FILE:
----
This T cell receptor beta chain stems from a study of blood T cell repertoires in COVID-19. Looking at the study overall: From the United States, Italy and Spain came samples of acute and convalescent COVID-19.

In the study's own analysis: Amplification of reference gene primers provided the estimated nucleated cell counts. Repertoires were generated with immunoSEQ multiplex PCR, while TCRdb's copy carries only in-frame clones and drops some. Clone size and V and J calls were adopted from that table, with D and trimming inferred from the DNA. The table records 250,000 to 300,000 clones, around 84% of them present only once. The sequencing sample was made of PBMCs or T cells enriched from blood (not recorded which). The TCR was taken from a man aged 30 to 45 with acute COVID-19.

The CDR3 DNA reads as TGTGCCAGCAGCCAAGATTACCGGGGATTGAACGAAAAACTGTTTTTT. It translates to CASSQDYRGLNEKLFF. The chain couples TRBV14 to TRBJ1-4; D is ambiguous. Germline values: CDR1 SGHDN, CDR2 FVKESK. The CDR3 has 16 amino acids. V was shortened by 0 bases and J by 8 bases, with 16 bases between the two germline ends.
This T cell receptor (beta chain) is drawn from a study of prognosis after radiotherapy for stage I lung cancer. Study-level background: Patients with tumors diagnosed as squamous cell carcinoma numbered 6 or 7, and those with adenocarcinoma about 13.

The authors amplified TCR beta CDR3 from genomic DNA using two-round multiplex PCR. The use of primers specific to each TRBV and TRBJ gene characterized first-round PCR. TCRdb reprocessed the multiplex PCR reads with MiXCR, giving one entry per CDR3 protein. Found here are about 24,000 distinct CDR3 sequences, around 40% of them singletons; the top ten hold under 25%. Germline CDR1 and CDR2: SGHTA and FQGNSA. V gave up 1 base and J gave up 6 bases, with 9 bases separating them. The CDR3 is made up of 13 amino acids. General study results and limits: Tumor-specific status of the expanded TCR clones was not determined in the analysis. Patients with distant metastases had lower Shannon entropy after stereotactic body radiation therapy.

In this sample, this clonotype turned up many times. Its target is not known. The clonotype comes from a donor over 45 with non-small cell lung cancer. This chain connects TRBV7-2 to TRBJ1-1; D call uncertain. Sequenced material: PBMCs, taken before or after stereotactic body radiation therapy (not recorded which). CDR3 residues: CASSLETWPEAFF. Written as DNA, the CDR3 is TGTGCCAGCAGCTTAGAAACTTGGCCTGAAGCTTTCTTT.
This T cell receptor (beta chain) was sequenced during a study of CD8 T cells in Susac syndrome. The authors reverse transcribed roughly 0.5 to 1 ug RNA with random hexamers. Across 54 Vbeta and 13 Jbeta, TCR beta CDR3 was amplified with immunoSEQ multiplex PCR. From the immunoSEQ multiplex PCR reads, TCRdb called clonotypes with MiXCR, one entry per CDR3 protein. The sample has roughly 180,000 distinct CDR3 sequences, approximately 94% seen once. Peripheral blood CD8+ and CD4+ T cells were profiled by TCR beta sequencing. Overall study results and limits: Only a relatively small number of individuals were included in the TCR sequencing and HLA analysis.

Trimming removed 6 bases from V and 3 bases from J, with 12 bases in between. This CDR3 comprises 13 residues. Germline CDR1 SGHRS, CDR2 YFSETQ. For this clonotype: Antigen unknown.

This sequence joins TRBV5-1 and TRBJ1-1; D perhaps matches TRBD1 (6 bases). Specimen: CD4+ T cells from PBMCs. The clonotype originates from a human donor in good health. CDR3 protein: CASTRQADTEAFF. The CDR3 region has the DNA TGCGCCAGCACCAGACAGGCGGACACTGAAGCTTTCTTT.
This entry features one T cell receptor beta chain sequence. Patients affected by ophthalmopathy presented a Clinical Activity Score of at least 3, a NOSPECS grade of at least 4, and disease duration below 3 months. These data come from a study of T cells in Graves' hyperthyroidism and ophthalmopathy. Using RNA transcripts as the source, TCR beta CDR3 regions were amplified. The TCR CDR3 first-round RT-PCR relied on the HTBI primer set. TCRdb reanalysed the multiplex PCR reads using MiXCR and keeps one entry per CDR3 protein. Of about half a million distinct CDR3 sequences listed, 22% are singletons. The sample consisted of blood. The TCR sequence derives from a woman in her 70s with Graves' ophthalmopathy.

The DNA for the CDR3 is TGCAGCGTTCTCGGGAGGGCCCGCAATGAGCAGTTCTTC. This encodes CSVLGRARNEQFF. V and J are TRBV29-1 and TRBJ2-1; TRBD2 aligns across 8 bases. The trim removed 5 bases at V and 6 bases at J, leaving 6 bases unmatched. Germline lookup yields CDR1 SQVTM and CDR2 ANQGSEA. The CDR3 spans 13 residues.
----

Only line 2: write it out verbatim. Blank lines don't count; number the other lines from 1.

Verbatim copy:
In the study's own analysis: Amplification of reference gene primers provided the estimated nucleated cell counts. Repertoires were generated with immunoSEQ multiplex PCR, while TCRdb's copy carries only in-frame clones and drops some. Clone size and V and J calls were adopted from that table, with D and trimming inferred from the DNA. The table records 250,000 to 300,000 clones, around 84% of them present only once. The sequencing sample was made of PBMCs or T cells enriched from blood (not recorded which). The TCR was taken from a man aged 30 to 45 with acute COVID-19.